Collaborative Research: Microscale Joining Using Nanoheater Structures
This grant provides funding for a multi-institution, multi-disciplinary project to understand the processing-structure-property relationships of composite nanoheater-joining-material structures. The focus is on joining applications at the microscale level where spatial and temporal control of temperature profiles is important in complex geometries and heterogeneous devices with temperature sensitive parts. This research aims to understand (1) the fabrication of nanoheater composites of nanoheaters and joining materials, including the effect of mixing on proper distribution of heat output; (2) the deposition of the nanoheater-joining material composite onto flexible substrates; (3) the controlled, non-contact ignition of the nanoheaters; and (4) the functionality and reliability of the joining/interconnects. Both metal-based structures and polymer adhesives will be investigated. Fabrication and deposition of the composite joining system will be done by both ultrasonic powder consolidation and printing or direct electrospinning/electrospraying. Ignition experiments and modeling of self-ignition will be conducted. Finally, joint quality and robustness will be characterized.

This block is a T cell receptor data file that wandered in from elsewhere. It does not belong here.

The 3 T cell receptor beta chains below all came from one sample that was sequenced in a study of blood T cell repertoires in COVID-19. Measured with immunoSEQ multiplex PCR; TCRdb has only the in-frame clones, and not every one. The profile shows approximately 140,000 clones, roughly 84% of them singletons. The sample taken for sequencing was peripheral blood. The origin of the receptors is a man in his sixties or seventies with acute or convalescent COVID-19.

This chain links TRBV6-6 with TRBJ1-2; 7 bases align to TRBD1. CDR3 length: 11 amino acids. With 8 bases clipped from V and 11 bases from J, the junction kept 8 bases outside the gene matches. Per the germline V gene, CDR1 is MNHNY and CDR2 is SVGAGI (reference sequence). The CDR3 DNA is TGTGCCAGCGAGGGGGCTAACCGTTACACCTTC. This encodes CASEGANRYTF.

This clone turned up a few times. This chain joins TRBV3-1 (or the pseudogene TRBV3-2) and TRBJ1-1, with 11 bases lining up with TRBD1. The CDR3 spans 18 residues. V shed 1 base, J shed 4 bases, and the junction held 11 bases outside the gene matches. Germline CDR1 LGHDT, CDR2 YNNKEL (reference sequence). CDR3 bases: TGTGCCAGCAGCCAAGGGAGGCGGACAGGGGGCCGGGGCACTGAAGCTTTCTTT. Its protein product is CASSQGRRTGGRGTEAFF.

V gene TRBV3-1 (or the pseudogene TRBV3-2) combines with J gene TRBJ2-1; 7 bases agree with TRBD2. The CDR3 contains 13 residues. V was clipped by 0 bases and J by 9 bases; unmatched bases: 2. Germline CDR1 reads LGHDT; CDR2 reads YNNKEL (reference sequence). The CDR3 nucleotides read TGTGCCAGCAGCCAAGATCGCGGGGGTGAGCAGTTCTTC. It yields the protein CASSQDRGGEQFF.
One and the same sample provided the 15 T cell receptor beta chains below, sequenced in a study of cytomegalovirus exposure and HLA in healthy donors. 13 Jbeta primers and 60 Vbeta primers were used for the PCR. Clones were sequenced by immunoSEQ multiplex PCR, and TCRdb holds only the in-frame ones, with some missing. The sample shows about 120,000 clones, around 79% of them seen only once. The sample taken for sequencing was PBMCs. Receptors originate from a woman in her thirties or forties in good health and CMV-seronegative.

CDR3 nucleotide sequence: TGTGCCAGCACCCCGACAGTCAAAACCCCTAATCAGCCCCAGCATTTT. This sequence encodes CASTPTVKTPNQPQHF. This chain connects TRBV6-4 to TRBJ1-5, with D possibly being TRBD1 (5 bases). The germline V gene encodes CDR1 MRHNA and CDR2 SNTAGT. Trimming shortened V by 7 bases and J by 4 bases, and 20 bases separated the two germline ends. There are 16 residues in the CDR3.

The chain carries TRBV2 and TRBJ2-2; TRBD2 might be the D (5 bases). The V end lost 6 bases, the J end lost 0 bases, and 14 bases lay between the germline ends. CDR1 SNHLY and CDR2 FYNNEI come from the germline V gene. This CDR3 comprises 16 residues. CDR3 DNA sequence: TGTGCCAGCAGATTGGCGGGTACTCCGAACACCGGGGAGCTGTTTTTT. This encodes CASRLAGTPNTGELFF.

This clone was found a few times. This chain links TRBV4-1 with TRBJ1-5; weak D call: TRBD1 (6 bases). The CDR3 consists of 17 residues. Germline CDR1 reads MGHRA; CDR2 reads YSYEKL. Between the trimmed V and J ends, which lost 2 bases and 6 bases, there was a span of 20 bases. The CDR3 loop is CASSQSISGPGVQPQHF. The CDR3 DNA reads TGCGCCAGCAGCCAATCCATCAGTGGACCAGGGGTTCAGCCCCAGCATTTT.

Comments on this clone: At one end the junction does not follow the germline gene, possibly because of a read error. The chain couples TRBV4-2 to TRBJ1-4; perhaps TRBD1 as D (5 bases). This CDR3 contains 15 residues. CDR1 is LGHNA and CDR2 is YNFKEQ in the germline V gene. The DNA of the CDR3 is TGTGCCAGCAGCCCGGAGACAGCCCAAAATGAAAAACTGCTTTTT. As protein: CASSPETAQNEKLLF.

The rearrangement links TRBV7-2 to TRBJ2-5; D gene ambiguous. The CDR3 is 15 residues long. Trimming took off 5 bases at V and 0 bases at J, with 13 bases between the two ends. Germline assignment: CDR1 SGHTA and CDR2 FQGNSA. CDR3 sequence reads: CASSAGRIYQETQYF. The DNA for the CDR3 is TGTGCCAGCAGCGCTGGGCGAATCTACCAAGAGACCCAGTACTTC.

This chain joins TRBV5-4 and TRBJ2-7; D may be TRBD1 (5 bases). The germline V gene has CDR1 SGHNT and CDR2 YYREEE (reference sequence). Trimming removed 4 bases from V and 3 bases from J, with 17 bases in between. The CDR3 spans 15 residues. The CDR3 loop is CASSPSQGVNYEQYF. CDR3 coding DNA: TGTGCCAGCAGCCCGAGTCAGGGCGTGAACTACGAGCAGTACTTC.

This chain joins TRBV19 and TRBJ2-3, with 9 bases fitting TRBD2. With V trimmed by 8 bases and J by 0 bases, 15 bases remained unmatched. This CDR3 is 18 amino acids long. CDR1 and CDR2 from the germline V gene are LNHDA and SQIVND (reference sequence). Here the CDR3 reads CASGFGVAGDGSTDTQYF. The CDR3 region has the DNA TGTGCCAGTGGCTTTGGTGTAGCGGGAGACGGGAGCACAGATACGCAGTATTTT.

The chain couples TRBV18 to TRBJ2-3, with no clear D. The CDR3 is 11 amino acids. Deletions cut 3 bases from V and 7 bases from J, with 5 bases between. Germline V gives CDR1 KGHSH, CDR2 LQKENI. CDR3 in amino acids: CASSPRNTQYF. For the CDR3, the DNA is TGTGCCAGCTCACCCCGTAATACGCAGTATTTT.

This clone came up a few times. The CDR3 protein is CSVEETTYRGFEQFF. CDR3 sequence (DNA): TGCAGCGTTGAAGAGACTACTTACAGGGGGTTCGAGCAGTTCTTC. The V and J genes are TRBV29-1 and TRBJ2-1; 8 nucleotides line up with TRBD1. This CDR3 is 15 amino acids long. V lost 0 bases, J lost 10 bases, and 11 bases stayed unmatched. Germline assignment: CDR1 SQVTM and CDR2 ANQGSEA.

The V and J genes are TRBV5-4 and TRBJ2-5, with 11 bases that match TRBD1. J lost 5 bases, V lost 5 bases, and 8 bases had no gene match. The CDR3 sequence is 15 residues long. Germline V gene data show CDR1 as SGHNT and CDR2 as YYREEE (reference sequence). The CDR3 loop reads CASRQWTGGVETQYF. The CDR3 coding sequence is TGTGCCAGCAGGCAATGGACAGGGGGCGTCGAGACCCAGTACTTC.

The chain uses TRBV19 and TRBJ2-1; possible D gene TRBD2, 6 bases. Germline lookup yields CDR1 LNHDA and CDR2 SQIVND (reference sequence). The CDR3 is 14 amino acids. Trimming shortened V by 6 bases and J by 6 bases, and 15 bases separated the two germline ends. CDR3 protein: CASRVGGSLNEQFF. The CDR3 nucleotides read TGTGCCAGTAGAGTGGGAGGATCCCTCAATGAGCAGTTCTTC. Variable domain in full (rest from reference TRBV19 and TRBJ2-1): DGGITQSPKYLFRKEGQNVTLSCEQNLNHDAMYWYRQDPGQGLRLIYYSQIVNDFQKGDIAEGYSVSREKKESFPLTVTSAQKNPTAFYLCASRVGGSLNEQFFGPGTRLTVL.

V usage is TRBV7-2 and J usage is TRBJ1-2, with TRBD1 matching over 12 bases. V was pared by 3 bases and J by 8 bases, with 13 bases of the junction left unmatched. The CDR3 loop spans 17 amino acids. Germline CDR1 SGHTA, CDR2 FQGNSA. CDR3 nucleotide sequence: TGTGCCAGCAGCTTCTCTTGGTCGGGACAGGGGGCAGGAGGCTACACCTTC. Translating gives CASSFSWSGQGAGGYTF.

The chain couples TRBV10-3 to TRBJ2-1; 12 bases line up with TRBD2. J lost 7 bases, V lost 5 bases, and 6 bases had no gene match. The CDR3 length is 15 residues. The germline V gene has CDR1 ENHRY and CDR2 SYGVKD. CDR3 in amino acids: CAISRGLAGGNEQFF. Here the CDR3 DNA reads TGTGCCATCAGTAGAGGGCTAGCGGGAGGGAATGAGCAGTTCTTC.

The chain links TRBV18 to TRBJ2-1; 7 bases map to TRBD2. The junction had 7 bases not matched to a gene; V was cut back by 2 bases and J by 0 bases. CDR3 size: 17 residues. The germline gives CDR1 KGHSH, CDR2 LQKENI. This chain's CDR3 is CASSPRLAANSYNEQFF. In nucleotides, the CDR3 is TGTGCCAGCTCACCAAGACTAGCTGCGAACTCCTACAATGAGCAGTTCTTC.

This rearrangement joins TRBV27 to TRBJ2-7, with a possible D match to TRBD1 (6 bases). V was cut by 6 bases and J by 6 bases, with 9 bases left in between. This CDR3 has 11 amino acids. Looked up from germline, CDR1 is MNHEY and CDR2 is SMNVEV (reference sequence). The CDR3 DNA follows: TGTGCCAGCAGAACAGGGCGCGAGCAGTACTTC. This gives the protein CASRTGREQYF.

If successful, this research will enable new ways of joining materials in conventional applications that increase productivity, reduce energy and material usage, lower costs, and broaden the range of products. This research is anticipated to lead to new ways to build microscale devices such as Lab-On-Chips, flexible electronics, micro-optical devices, sensors, medical devices, and energy and information storage devices. The project will also contribute to human resource development (especially women and minorities) and increased public understanding of STEM through collaborations with the Urban Massachusetts Louis Stokes Alliance for Minority Participation (UMLSAMP), local K-12 schools, the Museum of Science, and international partners (University of Cyprus).
Northeastern University’s College of Engineering is home to numerous federally-funded research centers and an array of leading-edge projects and initiatives that advance discovery and new knowledge in health, sustainability, and security.